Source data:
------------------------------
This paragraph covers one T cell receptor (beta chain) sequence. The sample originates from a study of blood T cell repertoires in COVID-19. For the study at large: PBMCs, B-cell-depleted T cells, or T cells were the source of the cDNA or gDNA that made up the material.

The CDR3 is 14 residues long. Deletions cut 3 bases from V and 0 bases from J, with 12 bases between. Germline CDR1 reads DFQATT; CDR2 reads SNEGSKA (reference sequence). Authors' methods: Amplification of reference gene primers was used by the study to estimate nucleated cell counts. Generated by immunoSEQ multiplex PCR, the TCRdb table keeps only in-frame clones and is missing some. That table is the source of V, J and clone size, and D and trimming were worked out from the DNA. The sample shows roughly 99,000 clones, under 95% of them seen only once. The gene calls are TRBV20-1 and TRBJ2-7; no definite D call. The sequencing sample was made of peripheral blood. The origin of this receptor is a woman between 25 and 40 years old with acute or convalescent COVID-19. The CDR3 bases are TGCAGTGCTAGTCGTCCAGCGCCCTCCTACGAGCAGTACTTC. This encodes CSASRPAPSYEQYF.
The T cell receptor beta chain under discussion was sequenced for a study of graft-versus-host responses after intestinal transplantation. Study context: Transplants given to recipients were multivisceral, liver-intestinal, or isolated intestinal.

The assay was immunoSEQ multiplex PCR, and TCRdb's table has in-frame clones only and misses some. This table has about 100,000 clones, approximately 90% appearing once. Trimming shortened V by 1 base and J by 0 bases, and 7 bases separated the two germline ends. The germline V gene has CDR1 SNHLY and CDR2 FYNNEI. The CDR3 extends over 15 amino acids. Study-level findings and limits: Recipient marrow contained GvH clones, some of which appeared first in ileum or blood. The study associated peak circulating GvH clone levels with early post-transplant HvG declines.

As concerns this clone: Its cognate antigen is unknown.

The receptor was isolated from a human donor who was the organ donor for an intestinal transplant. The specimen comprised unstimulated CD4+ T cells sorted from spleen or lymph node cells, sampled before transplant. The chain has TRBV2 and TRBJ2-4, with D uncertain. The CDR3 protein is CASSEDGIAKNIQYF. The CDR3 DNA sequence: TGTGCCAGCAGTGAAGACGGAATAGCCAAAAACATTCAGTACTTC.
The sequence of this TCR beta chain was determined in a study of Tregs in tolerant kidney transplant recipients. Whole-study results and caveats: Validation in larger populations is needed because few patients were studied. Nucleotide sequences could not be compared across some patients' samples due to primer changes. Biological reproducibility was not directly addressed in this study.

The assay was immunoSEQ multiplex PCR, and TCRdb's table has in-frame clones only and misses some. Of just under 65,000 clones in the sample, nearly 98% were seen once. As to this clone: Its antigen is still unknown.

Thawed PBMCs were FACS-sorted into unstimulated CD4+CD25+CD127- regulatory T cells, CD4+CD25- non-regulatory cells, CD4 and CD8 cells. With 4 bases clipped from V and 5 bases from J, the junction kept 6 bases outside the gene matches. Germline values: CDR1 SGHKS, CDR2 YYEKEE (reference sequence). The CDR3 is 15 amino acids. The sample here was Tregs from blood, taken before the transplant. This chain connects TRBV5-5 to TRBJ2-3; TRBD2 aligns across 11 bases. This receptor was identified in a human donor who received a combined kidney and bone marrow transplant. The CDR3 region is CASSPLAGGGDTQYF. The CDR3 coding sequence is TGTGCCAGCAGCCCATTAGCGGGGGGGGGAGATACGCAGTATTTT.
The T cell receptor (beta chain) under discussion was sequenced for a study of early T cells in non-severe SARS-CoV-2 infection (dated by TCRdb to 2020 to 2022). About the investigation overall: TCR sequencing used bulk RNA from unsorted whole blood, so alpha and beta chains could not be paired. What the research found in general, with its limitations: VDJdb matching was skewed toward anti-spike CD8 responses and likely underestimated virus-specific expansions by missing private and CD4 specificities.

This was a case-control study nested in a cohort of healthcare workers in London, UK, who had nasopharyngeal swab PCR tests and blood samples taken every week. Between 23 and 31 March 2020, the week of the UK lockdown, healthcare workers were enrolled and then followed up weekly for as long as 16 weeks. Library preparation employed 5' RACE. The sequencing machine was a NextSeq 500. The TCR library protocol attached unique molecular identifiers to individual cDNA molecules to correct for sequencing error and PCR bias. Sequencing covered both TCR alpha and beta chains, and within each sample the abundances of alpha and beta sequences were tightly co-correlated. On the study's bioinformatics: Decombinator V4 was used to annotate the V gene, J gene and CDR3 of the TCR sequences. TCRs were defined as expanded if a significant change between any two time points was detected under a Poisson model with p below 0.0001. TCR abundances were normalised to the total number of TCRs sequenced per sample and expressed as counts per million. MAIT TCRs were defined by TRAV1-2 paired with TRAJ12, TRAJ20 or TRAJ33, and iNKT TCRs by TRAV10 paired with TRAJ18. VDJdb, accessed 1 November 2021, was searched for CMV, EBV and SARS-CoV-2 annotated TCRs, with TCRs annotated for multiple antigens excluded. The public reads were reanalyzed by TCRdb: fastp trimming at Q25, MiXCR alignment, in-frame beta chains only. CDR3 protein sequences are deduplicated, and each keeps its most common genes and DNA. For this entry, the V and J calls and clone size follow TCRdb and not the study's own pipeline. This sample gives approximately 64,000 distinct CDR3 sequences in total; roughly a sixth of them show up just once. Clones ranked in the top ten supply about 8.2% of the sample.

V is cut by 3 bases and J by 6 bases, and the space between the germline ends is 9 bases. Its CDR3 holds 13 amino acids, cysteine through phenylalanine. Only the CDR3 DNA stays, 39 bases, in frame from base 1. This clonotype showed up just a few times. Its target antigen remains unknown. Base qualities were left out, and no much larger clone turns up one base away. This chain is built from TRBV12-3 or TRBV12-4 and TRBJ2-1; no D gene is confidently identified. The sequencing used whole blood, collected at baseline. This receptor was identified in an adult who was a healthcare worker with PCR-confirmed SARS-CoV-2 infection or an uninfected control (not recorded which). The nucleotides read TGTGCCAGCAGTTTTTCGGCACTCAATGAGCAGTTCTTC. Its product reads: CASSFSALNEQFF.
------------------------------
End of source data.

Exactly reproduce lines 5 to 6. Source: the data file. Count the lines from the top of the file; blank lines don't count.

As concerns this clone: Its cognate antigen is unknown.

The receptor was isolated from a human donor who was the organ donor for an intestinal transplant. The specimen comprised unstimulated CD4+ T cells sorted from spleen or lymph node cells, sampled before transplant. The chain has TRBV2 and TRBJ2-4, with D uncertain. The CDR3 protein is CASSEDGIAKNIQYF. The CDR3 DNA sequence: TGTGCCAGCAGTGAAGACGGAATAGCCAAAAACATTCAGTACTTC.